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In Fig. 5, we work with a basic Em7 arpeggio that starts on the 5th string. Compare the intervallic sound to the previous scale-based examples.
We can push our lines further outside the norm by adding some non-diatonic tones and mix up the rhythm a bit, as in Fig. 6. To break up the monotony that some sequences might generate, we alternate between descending groups of three and six notes.
Instead of grouping by a specific number of notes, we can also sequence by intervals. I call these “melodic” sequences. In Fig. 7, I took a C major scale (C–D–E–F–G–A–B) and sequenced it in thirds. This means each note is separated by a third interval. An easy way to think about this interval is to imagine playing every other note in a scale. Practice this type of sequence using other types of intervals, such as fourths, fifths, sixths, and sevenths—they’re all valid.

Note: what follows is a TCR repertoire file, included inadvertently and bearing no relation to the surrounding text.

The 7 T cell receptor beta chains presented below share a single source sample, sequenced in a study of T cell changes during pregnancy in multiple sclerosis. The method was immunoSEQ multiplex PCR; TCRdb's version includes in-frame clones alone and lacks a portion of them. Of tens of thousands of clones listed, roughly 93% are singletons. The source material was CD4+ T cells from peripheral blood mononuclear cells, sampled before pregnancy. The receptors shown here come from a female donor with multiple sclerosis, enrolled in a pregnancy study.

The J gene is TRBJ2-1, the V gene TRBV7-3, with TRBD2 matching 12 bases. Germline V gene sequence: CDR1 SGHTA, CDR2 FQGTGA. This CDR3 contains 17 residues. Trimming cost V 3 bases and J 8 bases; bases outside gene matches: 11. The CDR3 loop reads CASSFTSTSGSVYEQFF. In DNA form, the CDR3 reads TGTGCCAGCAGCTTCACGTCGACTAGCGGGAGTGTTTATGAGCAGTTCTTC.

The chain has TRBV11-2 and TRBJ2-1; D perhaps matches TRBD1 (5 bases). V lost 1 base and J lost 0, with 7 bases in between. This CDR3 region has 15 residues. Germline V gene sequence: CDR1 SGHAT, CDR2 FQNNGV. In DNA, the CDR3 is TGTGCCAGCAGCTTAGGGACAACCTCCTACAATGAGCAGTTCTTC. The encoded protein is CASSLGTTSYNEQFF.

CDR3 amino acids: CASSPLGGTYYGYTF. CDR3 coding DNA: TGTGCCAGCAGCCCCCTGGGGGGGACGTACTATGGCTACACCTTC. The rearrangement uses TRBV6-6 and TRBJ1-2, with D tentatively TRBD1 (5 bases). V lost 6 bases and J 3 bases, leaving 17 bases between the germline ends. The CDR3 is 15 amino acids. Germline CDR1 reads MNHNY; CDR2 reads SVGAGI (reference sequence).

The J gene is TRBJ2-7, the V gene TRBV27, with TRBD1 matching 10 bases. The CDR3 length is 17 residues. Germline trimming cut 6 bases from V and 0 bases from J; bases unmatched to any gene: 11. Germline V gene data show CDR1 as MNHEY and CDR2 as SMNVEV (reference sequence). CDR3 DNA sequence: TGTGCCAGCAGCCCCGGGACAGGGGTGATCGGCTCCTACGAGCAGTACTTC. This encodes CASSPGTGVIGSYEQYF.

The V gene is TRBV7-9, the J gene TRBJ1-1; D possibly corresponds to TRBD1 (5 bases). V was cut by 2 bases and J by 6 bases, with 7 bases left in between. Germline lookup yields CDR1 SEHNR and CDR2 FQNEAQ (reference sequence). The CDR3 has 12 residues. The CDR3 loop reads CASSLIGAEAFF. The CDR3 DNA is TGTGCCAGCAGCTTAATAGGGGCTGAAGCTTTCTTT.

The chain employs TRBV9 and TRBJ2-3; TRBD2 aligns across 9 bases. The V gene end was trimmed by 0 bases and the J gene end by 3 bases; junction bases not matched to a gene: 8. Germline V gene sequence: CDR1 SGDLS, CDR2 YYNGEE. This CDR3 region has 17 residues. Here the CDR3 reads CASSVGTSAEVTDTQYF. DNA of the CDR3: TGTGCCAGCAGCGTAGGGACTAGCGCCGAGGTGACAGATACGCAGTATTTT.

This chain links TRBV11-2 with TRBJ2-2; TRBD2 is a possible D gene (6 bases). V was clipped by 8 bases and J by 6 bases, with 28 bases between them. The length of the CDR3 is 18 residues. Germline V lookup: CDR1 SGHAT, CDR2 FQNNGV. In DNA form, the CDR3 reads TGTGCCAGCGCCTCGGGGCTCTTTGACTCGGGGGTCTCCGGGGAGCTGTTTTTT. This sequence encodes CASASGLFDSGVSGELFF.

Finally, let’s take a look at a pair of examples that are a little more complex and combine several of the approaches we’ve discussed so far. In Fig. 8, we’ll stick with the C major scale, first ascending with an arpeggio and then descending through the scale. In the first measure play a Cmaj7 (C–E–G–B) arpeggio and then descend to the next scale degree (D). Repeat the arpeggio up/scale down process until you’ve worked through all the diatonic chords.
To go a little deeper—harmonically speaking—in our final example (Fig. 9), we’ll add some outside sounds to our line. We start with a C major triad (which in this context implies an A7#9 sound) and land on the root note before descending to the next chord tone.
Order of operation is something that should fascinate any aspiring musician. Taking a scale and running it through a process that completely changes its sound is challenging, yet rewarding. Sequencing can stimulate us creatively and help us raise the bar on our technical abilities.